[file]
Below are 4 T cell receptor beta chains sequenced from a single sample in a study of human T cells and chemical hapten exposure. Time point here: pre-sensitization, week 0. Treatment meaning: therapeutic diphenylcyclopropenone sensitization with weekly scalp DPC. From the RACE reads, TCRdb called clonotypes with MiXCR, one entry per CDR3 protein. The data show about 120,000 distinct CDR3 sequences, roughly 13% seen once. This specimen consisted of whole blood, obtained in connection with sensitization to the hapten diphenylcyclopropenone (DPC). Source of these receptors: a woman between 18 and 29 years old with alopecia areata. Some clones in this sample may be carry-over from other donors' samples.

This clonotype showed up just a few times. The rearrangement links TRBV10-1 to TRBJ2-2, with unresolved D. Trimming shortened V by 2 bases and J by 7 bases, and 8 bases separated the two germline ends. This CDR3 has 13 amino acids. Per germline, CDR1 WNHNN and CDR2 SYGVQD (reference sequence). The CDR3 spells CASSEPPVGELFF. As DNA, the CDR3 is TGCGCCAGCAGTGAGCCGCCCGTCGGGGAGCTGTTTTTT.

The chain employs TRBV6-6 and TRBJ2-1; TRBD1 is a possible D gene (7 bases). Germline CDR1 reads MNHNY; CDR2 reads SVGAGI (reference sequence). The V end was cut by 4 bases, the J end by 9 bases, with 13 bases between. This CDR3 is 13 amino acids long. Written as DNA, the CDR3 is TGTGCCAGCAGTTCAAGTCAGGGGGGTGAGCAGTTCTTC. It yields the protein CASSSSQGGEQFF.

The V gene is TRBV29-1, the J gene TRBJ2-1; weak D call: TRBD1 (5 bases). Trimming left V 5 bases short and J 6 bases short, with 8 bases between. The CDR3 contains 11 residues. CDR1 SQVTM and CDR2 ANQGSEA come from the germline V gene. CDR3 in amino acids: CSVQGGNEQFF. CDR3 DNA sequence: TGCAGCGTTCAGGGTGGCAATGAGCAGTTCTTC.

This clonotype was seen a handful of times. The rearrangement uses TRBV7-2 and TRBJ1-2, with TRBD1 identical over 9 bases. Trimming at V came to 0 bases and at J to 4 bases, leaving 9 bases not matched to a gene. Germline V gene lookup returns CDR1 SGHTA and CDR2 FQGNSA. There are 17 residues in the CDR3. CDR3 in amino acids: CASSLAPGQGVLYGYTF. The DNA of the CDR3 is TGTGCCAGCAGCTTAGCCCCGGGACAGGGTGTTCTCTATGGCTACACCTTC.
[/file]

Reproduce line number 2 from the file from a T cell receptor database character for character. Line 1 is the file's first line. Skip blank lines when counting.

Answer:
This clonotype showed up just a few times. The rearrangement links TRBV10-1 to TRBJ2-2, with unresolved D. Trimming shortened V by 2 bases and J by 7 bases, and 8 bases separated the two germline ends. This CDR3 has 13 amino acids. Per germline, CDR1 WNHNN and CDR2 SYGVQD (reference sequence). The CDR3 spells CASSEPPVGELFF. As DNA, the CDR3 is TGCGCCAGCAGTGAGCCGCCCGTCGGGGAGCTGTTTTTT.